I understand what Ralph Northam, Governor of Virginia was trying to say. After all, he is the governor of all Virginians and cannot cater to one faith group above another. But his tweet could easily be misunderstood, and it does call for a response.
On Monday night Gov. Northam tweeted, “Tonight, I held a call with faith leaders across Virginia. I'm grateful for their leadership in bringing people together spiritually, while remaining physically apart.
“This virus does not care who we pray to or how we worship––we must all work together in fighting against it.”
Mr. Governor, with all due respect, it certainly does matter who we pray to. (I beg forgiveness of grammatically sensitive readers who will be distracted by the sentence-ending preposition. Please overlook this fault.)
Again, I understand what Gov. Northam was saying and doing. And I appreciate him reaching out to a wide coalition of faith leaders which would have included Christians, Jews, Muslims and others.
This is in harmony with the words of President Trump’s National Day of Prayer Proclamation, which said, “In our times of greatest need, Americans have always turned to prayer to help guide us through trials and periods of uncertainty. As we continue to face the unique challenges posed by the coronavirus pandemic, millions of Americans are unable to gather in their churches, temples, synagogues, mosques, and other houses of worship.”
So, yes, I agree that these faith leaders have a responsibility to their respective communities. And I agree that they should be encouraged in serving those communities during the present crisis.
I also agree that “we must all work together in fighting against” COVID-19, regardless of our particular religious beliefs or practices.
And, while the wording is odd, I understand the governor’s point about the virus: “it” doesn’t care whether we are Muslims who worship Allah, Hindus who worship Krishna, or atheists who do not worship a creator. It infects and kills indiscriminately.
In that sense, it is totally impartial and shows no favoritism.
Skin color doesn’t matter. Ethnicity doesn’t matter. Political affiliation doesn’t matter. Religious dogma doesn’t matter.
People from all backgrounds from around the world are dying. The virus doesn’t care.
With all that, I agree, affirming Gov. Northam’s desire to work with all the faith communities in his state.
At the same time, I categorically differ with the possible implication of his tweet, namely, that during a crisis of this magnitude, “who we pray to or how we worship” is irrelevant.
Of course this matters, quite deeply so, unless prayer and worship are just things we do. In other words, if prayer and worship are simply religious rites practiced by devout people to make them feel better, then who we pray to doesn’t really matter.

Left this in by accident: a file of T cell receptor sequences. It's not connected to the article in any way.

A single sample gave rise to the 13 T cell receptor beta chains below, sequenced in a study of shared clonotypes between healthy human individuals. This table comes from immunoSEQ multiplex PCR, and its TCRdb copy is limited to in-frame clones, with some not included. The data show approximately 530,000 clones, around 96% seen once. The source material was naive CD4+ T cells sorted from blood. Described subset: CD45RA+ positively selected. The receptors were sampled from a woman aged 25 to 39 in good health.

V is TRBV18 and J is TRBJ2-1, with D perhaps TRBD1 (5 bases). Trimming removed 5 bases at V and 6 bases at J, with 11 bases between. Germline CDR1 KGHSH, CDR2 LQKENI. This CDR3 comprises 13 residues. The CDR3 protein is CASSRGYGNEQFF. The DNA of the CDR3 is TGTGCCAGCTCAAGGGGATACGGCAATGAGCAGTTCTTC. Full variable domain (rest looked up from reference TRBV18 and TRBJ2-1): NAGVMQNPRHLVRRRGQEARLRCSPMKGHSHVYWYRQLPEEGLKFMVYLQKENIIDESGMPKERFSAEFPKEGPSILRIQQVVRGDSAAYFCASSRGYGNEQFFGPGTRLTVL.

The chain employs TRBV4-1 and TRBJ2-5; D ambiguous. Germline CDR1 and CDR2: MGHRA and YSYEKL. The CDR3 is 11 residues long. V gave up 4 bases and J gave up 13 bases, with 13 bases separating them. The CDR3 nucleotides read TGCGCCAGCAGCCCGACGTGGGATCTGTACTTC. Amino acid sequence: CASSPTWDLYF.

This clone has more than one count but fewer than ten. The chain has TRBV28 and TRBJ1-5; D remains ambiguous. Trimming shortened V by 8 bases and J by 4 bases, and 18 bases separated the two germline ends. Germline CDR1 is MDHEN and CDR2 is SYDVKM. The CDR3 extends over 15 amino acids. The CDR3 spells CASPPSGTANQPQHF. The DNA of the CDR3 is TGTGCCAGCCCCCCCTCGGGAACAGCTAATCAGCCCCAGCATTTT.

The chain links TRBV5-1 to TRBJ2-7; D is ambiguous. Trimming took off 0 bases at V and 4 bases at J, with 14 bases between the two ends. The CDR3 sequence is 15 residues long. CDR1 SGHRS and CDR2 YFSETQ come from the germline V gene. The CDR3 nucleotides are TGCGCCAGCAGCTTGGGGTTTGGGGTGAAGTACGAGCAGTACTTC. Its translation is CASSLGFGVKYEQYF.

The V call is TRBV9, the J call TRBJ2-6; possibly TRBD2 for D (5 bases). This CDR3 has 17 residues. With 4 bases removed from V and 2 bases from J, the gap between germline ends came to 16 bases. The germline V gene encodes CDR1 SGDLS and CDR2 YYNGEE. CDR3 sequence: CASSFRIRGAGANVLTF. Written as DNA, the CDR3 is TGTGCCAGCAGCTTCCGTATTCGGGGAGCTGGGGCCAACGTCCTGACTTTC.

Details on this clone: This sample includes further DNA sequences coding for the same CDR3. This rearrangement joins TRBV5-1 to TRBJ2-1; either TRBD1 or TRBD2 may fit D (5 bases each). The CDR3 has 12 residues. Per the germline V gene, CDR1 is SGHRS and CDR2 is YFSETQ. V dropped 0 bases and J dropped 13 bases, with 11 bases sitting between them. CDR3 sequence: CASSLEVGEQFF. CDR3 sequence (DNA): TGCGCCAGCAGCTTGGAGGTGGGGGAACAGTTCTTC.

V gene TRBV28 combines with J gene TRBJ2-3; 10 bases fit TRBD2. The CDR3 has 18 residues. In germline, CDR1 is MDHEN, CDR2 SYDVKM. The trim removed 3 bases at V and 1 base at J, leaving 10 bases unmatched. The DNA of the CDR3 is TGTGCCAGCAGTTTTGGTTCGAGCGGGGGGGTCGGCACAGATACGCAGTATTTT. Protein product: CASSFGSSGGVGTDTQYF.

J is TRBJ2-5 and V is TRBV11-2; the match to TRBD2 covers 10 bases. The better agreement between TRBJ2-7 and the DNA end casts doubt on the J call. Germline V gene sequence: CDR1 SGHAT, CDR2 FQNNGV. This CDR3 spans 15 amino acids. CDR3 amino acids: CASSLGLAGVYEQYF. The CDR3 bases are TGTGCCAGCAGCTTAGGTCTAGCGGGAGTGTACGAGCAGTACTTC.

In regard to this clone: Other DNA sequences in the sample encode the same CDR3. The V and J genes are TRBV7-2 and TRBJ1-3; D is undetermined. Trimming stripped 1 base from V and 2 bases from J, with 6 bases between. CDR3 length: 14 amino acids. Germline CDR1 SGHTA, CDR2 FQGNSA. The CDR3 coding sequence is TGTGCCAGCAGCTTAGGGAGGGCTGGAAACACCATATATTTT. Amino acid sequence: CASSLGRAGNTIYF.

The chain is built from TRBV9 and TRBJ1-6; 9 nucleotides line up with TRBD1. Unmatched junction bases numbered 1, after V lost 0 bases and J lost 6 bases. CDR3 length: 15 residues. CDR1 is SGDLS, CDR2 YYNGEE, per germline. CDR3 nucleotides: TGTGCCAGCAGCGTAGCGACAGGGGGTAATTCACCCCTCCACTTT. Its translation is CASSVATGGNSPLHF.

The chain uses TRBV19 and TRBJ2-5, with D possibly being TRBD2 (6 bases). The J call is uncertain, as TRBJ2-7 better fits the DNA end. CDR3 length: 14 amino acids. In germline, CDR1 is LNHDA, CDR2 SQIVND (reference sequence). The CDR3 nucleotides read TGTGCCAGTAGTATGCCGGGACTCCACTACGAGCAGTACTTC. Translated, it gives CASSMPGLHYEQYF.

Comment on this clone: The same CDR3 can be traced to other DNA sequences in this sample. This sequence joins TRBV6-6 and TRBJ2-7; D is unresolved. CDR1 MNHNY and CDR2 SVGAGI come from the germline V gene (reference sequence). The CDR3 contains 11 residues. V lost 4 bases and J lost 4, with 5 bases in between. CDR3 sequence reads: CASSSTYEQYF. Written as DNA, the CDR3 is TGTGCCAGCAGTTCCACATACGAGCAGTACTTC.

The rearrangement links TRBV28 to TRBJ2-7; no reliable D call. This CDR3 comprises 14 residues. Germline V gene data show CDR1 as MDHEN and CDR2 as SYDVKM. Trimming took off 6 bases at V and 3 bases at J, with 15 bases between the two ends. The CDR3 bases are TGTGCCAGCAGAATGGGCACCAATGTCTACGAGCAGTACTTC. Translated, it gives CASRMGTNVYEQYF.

But if prayer and worship are meant to connect us to the one true God, then you better believe we need to get this right. As I tweeted in response, “With all respect, Governor, yes, we must all work together, but NO, it matters who we pray to. There's an infinite difference between praying to THE God vs. a god.” (See also my separate tweet here.)
To underscore the point (albeit in exaggerated form), do you think it matters whether we pray to Satan or to the God of the Bible? Or whether we pray to Hanuman, the Hindu monkey god, or to the Lord? Do you think it matters if we pray to some nebulous, New Age spiritual force or to the Creator and Sustainer of the universe?
Only one has the power to save and deliver. Only one can calm the storm. Only one can intervene.
But there’s another reason that it matters who we pray to. As I tweeted on Sunday, “We don't know that the coronavirus is a divine judgment, but we do know that we have many sins as a church & as a nation, & we also know that we need God's mercy. So now is a great time to search our hearts, repent, & cry out. God will accept our repentance & hear our cries.”
The point is that we don’t just need an end to the virus, we need a change of heart and mind. We need national (and international) repentance. We need soul searching and life transformation. We need moral guidance as much as we need divine mercy.
That can only come from the God of the Bible, as offensive as that may sound to practitioners of other faiths (or to the non-religious.) And so, while the virus does not care who we pray to or how we worship (seeing that the virus is not a sentient being), the one true God cares.
He cares about who we pray to. About how we worship. And about how we live. Let’s be sure we get this right.
That’s why President Trump’s prayer proclamation did well to make frequent reference to “God,” to quote several verses from the Bible (1 Peter 5:7; Luke 1:37; and Psalm 91), and to speak of our “Father.”
Who we pray to really does matter, especially during times of crisis. It affects how we live as well.
The virus might not care, but the one true God certainly does.